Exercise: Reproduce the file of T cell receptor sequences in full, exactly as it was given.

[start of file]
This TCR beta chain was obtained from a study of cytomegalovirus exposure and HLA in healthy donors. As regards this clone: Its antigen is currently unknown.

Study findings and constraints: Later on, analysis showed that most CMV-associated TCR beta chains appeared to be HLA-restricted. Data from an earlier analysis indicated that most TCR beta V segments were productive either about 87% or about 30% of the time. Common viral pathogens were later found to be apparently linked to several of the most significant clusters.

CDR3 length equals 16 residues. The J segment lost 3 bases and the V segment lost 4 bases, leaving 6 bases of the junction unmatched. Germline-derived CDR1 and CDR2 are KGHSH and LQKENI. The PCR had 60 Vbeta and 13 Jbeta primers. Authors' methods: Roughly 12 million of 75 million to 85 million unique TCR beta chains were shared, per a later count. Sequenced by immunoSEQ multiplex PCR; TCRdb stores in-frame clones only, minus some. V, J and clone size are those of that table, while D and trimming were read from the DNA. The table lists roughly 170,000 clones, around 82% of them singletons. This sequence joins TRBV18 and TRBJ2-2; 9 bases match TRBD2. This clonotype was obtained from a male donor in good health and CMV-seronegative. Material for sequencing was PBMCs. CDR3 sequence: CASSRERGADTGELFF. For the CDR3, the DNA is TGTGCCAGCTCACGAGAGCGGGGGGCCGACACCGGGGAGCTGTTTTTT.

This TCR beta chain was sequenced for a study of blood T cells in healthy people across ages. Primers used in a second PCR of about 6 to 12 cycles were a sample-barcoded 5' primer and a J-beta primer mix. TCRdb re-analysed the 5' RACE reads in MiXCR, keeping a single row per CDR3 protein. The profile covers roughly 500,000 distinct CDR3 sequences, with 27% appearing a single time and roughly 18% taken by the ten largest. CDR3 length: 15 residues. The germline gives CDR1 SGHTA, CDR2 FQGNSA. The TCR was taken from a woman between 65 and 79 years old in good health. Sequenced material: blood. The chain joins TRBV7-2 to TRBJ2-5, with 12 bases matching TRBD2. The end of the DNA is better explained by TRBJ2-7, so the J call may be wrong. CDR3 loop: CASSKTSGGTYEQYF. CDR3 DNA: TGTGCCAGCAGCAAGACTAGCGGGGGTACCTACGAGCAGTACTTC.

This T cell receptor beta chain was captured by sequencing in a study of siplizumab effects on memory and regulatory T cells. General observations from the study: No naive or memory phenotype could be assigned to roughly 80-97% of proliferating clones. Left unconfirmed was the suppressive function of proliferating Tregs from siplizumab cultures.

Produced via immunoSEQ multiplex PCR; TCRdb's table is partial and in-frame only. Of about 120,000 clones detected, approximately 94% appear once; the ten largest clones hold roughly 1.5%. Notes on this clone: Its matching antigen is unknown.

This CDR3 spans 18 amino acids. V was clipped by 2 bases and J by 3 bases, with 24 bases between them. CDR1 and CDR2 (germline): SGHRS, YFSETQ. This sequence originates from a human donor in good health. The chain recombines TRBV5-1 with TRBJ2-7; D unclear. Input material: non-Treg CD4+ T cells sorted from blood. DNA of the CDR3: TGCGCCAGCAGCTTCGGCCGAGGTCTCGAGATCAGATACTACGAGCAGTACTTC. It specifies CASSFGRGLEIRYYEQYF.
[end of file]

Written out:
This TCR beta chain was obtained from a study of cytomegalovirus exposure and HLA in healthy donors. As regards this clone: Its antigen is currently unknown.

Study findings and constraints: Later on, analysis showed that most CMV-associated TCR beta chains appeared to be HLA-restricted. Data from an earlier analysis indicated that most TCR beta V segments were productive either about 87% or about 30% of the time. Common viral pathogens were later found to be apparently linked to several of the most significant clusters.

CDR3 length equals 16 residues. The J segment lost 3 bases and the V segment lost 4 bases, leaving 6 bases of the junction unmatched. Germline-derived CDR1 and CDR2 are KGHSH and LQKENI. The PCR had 60 Vbeta and 13 Jbeta primers. Authors' methods: Roughly 12 million of 75 million to 85 million unique TCR beta chains were shared, per a later count. Sequenced by immunoSEQ multiplex PCR; TCRdb stores in-frame clones only, minus some. V, J and clone size are those of that table, while D and trimming were read from the DNA. The table lists roughly 170,000 clones, around 82% of them singletons. This sequence joins TRBV18 and TRBJ2-2; 9 bases match TRBD2. This clonotype was obtained from a male donor in good health and CMV-seronegative. Material for sequencing was PBMCs. CDR3 sequence: CASSRERGADTGELFF. For the CDR3, the DNA is TGTGCCAGCTCACGAGAGCGGGGGGCCGACACCGGGGAGCTGTTTTTT.

This TCR beta chain was sequenced for a study of blood T cells in healthy people across ages. Primers used in a second PCR of about 6 to 12 cycles were a sample-barcoded 5' primer and a J-beta primer mix. TCRdb re-analysed the 5' RACE reads in MiXCR, keeping a single row per CDR3 protein. The profile covers roughly 500,000 distinct CDR3 sequences, with 27% appearing a single time and roughly 18% taken by the ten largest. CDR3 length: 15 residues. The germline gives CDR1 SGHTA, CDR2 FQGNSA. The TCR was taken from a woman between 65 and 79 years old in good health. Sequenced material: blood. The chain joins TRBV7-2 to TRBJ2-5, with 12 bases matching TRBD2. The end of the DNA is better explained by TRBJ2-7, so the J call may be wrong. CDR3 loop: CASSKTSGGTYEQYF. CDR3 DNA: TGTGCCAGCAGCAAGACTAGCGGGGGTACCTACGAGCAGTACTTC.

This T cell receptor beta chain was captured by sequencing in a study of siplizumab effects on memory and regulatory T cells. General observations from the study: No naive or memory phenotype could be assigned to roughly 80-97% of proliferating clones. Left unconfirmed was the suppressive function of proliferating Tregs from siplizumab cultures.

Produced via immunoSEQ multiplex PCR; TCRdb's table is partial and in-frame only. Of about 120,000 clones detected, approximately 94% appear once; the ten largest clones hold roughly 1.5%. Notes on this clone: Its matching antigen is unknown.

This CDR3 spans 18 amino acids. V was clipped by 2 bases and J by 3 bases, with 24 bases between them. CDR1 and CDR2 (germline): SGHRS, YFSETQ. This sequence originates from a human donor in good health. The chain recombines TRBV5-1 with TRBJ2-7; D unclear. Input material: non-Treg CD4+ T cells sorted from blood. DNA of the CDR3: TGCGCCAGCAGCTTCGGCCGAGGTCTCGAGATCAGATACTACGAGCAGTACTTC. It specifies CASSFGRGLEIRYYEQYF.